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By Bud Simons, Christopher Null, and Jerry Renshaw

NOVEMBER 17, 1997: 

The X-Files

Clyde Bruckman's Final Repose/War of the Coprophages
D: David Nutter/Kim Manners
with David Duchovny, Gillian Anderson (20th Century Fox laserdisc)

Two of The X-Files' finest episodes from the series' third season have been paired for laserdisc and videotape release. Both are written by Darin Morgan, a favorite of X-Files fans, and each benefits greatly from his off-the-wall sense of humor and ability to balance comedic and dramatic elements.

"Clyde Bruckman's Final Repose" is considered by many to be one of the series' true high-water marks, and tells the tale of one Clyde Bruckman (played perfectly by Peter Boyle) whose ability to see into the future is limited to knowing how a person is going to die. Elements in the episode include a serial killer, numerous references to silent film creators, and of course, the stupendous Yappi. The dialogue and performances are all dead-on, and the story is alternately funny, thought-provoking, and touching.

"War of the Coprophages," or the cockroach episode, is an entomological romp in the mythical town of Miller's Grove, where an infestation of cockroaches may or may not be killing members of the local populace. Although lacking the depth and resonance of "Clyde Bruckman's Final Repose," "War" is nonetheless enjoyable taken on its own terms, which frankly, get pretty messy at times.

Both episodes are introduced by creator Chris Carter, whose respect for Morgan is both obvious and deserved. Hopefully, Carter can coax a couple more teleplays out of him before The X-Files concludes somewhere down the road.-- Bud Simons


L'Enfer

D: Claude Chabrol (1994) with Emmanuelle Beart, Francois Cluzet

This little-seen French number's title translates as "Torment." Or more to the point, "Hell." In other words, not your typical get-cozy-and-snuggle-up-by-the-fire-with-a-loved-one art flick. But as the film opens, everything is as happy as could be. Nelly (Beart) and Paul (Cluzet) are young hoteliers with a gorgeous country estate. Paul is the consummate host and concierge, while Nelly's stunning beauty and playful friendliness are worth the trip alone. But there lies the problem; it starts with a smile that lingers too long, a lost keepsake, or a few unaccounted-for hours... and pretty soon Paul is convinced that his wife is up to no good. By the time the picture ends, Paul has become hysterically possessive, and L'Enfer's cryptically French ending will make you glad you can rewind a few times to catch the nuance. The lead roles could not have been cast better, and Beart does better work here than in anything else I've seen. As a thriller, L'Enfer is a solid film. As a character study of the horrific way jealousy can ravage a man's soul, L'Enfer is not to be missed. --Christopher Null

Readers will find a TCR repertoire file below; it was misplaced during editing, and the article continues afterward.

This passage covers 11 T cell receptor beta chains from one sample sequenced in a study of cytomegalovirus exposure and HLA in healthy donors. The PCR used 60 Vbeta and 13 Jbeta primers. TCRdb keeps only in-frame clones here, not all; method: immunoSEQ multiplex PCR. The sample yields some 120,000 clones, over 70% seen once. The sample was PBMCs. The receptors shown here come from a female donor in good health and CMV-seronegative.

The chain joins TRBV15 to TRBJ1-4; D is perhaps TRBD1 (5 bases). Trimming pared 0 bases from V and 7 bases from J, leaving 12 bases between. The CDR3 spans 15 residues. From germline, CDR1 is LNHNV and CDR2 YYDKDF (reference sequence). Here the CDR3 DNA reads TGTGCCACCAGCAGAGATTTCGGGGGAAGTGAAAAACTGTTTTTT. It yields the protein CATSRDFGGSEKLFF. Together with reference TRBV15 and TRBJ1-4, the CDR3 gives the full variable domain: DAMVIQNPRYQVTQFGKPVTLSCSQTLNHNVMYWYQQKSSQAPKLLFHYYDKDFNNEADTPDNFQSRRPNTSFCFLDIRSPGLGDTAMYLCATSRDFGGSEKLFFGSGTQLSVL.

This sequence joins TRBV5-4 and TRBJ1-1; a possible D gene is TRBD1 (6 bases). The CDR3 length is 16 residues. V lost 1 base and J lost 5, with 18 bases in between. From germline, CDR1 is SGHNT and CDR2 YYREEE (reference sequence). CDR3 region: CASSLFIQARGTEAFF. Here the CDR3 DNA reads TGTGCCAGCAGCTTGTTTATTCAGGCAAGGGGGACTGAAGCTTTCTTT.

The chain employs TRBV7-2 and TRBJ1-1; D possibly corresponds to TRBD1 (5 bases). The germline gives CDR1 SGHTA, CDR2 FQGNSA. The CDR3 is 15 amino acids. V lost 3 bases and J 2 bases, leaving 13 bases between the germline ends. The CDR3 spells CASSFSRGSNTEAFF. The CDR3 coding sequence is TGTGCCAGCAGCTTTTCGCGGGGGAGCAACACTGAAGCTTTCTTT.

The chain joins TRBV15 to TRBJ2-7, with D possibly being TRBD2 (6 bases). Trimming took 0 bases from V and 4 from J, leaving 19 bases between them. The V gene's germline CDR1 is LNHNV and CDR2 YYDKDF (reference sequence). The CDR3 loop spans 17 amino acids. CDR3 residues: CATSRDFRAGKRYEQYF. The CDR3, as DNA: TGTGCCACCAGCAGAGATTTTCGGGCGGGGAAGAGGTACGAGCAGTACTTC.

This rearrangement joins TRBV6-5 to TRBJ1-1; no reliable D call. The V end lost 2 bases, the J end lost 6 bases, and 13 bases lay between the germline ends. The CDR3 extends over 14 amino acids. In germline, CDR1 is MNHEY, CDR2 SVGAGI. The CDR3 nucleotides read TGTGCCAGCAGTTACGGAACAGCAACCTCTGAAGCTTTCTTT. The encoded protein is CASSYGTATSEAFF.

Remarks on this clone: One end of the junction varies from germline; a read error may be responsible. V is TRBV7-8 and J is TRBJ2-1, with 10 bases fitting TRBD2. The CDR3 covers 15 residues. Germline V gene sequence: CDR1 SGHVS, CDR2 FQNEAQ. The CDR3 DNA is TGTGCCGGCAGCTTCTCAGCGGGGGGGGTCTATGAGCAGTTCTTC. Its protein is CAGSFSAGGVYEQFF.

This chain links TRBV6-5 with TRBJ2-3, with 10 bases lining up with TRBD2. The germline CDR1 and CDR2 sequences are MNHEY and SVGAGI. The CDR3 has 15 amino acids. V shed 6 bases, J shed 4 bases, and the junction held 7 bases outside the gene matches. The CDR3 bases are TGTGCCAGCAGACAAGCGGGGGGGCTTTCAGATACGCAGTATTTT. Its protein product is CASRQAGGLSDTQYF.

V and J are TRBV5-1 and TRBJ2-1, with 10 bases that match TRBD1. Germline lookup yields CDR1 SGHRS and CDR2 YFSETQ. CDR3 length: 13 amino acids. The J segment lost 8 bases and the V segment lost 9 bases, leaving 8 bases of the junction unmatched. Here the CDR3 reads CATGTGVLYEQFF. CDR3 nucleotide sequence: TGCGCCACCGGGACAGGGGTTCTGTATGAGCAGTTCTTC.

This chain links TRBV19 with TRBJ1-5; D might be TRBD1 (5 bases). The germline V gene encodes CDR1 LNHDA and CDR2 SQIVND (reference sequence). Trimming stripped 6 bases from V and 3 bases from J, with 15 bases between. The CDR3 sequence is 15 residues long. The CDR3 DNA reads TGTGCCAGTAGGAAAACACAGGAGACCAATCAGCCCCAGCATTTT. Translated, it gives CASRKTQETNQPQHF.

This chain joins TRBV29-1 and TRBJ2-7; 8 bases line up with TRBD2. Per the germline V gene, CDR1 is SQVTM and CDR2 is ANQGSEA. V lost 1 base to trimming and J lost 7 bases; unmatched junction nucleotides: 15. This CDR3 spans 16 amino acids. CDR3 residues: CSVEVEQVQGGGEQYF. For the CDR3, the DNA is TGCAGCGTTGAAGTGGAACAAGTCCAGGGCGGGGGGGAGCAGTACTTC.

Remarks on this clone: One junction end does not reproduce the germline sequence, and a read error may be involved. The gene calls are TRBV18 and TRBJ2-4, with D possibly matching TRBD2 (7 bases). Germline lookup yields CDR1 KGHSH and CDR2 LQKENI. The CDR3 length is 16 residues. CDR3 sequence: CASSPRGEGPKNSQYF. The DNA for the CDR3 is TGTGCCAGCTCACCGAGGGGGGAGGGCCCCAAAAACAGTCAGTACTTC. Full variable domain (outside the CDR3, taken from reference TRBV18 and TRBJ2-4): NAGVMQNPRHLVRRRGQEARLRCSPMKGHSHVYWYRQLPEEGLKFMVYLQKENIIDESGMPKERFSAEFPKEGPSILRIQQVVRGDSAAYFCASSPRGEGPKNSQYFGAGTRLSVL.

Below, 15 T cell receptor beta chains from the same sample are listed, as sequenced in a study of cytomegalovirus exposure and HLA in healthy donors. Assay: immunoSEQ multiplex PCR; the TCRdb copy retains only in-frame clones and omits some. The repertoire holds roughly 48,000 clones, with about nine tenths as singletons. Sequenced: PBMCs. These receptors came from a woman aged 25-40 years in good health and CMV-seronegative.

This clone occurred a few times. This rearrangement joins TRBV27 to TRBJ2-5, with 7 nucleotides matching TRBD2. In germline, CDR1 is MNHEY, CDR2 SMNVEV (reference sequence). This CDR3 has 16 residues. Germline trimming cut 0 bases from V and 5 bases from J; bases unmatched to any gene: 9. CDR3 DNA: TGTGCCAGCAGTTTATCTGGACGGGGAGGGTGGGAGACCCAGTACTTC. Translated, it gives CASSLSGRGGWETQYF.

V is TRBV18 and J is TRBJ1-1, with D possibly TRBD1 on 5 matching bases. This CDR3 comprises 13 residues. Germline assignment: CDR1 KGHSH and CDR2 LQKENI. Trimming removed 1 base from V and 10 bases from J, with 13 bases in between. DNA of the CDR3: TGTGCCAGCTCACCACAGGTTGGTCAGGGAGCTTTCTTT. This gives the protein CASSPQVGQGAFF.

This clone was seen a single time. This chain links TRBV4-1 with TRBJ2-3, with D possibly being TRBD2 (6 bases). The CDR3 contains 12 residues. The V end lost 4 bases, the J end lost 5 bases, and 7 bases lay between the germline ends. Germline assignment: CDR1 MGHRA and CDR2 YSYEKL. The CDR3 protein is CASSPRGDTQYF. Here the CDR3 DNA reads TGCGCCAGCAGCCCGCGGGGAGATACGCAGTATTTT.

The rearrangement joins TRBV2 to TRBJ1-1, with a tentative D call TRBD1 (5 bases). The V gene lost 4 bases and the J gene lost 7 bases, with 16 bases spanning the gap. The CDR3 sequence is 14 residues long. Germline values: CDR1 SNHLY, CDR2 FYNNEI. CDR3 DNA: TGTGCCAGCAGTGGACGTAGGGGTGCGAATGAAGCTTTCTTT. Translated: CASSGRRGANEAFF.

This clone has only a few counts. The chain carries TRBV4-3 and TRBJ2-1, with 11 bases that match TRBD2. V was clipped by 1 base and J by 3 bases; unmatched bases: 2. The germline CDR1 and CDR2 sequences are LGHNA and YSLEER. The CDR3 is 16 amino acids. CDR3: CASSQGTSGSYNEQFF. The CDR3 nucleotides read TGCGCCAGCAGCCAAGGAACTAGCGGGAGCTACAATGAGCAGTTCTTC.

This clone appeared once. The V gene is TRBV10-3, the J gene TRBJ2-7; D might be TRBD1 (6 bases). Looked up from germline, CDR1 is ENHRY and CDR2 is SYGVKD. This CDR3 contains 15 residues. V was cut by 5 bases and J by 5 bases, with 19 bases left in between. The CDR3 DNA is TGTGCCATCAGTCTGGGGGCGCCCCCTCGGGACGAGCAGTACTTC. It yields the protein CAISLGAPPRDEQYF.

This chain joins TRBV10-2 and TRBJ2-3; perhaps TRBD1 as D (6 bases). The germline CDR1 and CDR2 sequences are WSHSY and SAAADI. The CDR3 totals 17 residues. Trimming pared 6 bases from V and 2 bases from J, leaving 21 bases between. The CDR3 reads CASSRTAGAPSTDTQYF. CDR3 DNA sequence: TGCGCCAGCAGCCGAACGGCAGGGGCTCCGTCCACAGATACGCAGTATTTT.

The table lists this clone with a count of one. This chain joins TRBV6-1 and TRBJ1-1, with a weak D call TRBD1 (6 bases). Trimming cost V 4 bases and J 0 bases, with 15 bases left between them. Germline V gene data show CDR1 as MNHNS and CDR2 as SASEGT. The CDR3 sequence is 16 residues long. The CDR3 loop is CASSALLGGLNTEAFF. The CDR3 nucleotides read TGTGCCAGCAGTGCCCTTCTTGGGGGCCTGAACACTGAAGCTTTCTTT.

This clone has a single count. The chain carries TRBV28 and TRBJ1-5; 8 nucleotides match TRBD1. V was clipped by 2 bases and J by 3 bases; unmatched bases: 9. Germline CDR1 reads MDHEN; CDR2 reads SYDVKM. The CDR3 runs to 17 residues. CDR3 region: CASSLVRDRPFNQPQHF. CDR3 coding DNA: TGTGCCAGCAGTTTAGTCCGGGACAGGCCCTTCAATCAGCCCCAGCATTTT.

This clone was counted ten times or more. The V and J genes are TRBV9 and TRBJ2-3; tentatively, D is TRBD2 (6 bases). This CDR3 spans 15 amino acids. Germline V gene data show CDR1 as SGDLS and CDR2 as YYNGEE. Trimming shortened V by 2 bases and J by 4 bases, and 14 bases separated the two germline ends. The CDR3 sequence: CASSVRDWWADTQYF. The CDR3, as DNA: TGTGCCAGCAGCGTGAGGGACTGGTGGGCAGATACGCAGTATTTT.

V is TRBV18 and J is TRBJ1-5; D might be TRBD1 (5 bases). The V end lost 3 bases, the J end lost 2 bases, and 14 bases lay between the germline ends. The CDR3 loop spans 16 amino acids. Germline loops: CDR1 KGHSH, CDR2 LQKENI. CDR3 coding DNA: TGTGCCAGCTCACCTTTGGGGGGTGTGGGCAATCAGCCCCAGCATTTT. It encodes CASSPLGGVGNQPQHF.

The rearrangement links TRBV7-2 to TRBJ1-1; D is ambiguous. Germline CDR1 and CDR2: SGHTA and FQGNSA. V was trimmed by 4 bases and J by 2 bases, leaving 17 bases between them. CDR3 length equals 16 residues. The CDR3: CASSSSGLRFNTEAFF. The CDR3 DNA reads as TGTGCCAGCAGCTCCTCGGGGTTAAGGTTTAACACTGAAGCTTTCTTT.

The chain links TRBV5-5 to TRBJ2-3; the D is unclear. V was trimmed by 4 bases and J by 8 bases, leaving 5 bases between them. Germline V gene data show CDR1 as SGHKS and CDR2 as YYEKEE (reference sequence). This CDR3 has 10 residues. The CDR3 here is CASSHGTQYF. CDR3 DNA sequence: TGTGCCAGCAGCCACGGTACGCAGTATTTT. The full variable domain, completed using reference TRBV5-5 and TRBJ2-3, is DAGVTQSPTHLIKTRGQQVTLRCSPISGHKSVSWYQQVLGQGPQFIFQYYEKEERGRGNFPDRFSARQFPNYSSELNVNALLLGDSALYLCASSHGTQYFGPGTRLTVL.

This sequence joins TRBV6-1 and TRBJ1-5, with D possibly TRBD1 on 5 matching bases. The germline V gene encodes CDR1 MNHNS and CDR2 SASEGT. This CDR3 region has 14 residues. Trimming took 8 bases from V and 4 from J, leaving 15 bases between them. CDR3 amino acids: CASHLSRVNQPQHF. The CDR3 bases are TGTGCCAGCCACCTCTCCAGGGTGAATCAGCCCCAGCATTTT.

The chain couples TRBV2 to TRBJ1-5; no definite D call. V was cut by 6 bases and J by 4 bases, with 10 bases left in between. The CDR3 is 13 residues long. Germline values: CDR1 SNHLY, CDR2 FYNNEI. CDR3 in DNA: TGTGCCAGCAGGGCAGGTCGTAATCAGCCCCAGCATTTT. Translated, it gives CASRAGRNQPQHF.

70s Party Video

(Psychocandy, no credits listed)



Jan Brady (Eve Plumb) refused to participate in The Brady Variety Hour. Not Marcia!

This gem of a compilation is chock-full of the kind of television that simultaneously made TV bizarre and insipid in the Seventies. It includes the opening credits sequences for shows like Baretta and S.W.A.T., commercials for toys like the Sno-Cone Snowman (that never worked like it did on the ads), and the Evel Kneivel play set and tons of clips from long-forgotten cartoons. The worst thing about commercial compilations, though, is when the awful realization sets in that you've been watching 30 minutes of ads!! The very thing that they invented the mute button on your remote for!!

Who remembers that bizarre Jetsons hybrid, The Partridge Family 2200 A.D.? Or the cartoon Osmonds? There's The Bugaloos, the Banana Splits (with a craaaazy musical number), H.R. Pufnstuf, and a weird, druggy installment of Multiplication Rock with a very Tom Petty-ish character. I had forgotten that the Hudson Brothers show had such a funky, rockin' theme song! Much more excruciating, though, are the clips from the Donny and Marie variety hour, with the crapulently clean-cut Mormon siblings doing some " I'm a little bit country -- I'm a little bit rock & roll" duets, complete with chorus girls going through the paces of a third-rate Busby Berkeley routine. Guess it's what you'd call an LSD flashback. Oh, and Peter Frampton does "Show Me the Way" live, with Elton John doing "The Bitch Is Back" (both of them object lessons in why punk rock was inevitable).

But the answer to the question, "How bad could TV really get back then?" has to lie in the mercifully short-lived Brady Variety Hour. This has to be one of the most vomit-inducing displays of wretchedness ever committed to videotape. The whole miserable clan (replete with faux Eve Plumb, after the genuine article said "No, thank you" to this little venture) stands on risers and halfheartedly mouths the words to a disco medley, with Florence Henderson in a glittery pink gown with pink boa, Robert Reed in a pumpkin-colored satin tux, and the rest of the brats in similarly eye-wrenching polyester. Chorus girls swim, lights flash, synthesizers warble, mirrored disco balls spin, and the Bradys cut up with each other in a most appalling fashion among the five-dollar Vegas glitz. Yeesh.

If you're under 25, you'll get a good laugh. If you're over 30, it'll dislodge a clot of fetid memories like a gas-filled corpse rising to the top of a hog-waste lagoon. --Jerry Renshaw


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